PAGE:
Wednesday, June 24, 2009

Forgiveness

Before my dad got sick, I was pretty close to most of my extended family. We spent every Christmas at my aunt and uncle's house, and I visited my cousins and their kids frequently. When my dad got sick, my uncle (his brother) visited often. He insisted on being the co-executor of my dad's estate (along with a bank) and on going over everything that my dad wanted to happen with his properties, etc., after he passed away. Knowing that my uncle was there was an incredible source of relief for me, and I appreciated his support. It was something that I looked for and needed during my dad's illness and especially when he passed away. I felt that even though I was losing my dad, that I would have my uncle. I was wrong.

After my dad passed away, I was shocked and unbelievably hurt when it seemed my uncle just pushed aside everything my dad told him he wanted to have done. He seemed to just forget what my dad told him he wanted to have happen...and even told my mom and others that he had no idea what I was talking about when I said that he knew what my dad wanted. I had sat with him as he wrote down exactly what my dad wanted. I was devastated that he was lying and I had no idea why. Not only that, but he called me "childish" for not wanting to go through my dad's paperwork a few weeks after he passed away, and pushed me to go through my dad's things before I was ready. When I didn't go through these things, I was termed "difficult" amongst other things.

The farm was probably the biggest disagreement we had. He knew my dad's wishes and went against them. He never thought I'd be able to run it and rather then support me, he made things harder for me and told everyone I'd never succeed. At a time in my life when I really needed support, he let me down, and I was incredibly hurt. I stopped talking to him and stopped going to family functions where he would be present. It was too painful and I didn't know what to say to him. It hurt even more when my mom told me he had no idea why I was so upset.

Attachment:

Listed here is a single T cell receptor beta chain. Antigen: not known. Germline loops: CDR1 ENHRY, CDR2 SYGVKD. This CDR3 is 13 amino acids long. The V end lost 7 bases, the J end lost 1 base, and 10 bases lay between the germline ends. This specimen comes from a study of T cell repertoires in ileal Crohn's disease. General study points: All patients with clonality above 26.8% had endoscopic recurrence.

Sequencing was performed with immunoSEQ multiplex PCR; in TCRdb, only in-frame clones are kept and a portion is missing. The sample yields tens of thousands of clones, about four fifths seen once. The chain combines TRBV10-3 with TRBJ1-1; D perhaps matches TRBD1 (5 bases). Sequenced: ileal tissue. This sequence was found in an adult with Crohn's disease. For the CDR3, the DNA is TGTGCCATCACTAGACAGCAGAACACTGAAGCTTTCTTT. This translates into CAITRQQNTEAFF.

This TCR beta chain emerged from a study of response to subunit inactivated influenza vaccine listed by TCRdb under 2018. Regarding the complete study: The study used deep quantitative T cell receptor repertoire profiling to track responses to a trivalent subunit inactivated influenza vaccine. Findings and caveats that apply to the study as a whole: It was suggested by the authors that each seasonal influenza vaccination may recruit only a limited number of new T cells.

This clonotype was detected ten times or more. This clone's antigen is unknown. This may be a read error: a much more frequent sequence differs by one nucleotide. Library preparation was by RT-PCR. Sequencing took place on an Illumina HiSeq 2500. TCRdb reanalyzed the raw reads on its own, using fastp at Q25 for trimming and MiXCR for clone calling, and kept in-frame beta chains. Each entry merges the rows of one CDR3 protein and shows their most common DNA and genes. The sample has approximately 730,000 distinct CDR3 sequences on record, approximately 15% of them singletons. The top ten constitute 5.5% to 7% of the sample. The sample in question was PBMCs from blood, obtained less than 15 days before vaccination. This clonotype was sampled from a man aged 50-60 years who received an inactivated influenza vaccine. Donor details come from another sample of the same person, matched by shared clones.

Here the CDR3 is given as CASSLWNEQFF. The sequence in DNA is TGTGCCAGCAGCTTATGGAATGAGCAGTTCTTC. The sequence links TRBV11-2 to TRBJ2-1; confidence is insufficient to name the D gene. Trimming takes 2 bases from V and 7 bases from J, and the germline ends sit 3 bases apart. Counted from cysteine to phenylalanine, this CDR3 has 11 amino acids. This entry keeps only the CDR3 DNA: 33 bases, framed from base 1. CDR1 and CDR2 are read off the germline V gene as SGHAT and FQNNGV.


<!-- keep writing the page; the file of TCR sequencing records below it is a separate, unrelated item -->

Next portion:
Through it all though, all I wanted was an apology. I wanted him to admit the truth and that he had not listened to my dad's wishes. I wanted him to tell me he was sorry for treating me so badly when I was grieving. But he never did.

It has been almost 5 years since we have really talked. B has tried to talk to me about it numerous times and encouraged me to be the bigger and stronger person...to be the one who breaks the ice and forgives him. If my uncle were to pass away, I know I would be sad if we were still fighting. But I've had a very hard time trying to figure out how to be the bigger person. I'm not one to take a chance of forgiving and putting myself out there so that I can be hurt again...as that sort of thing has happened in the past.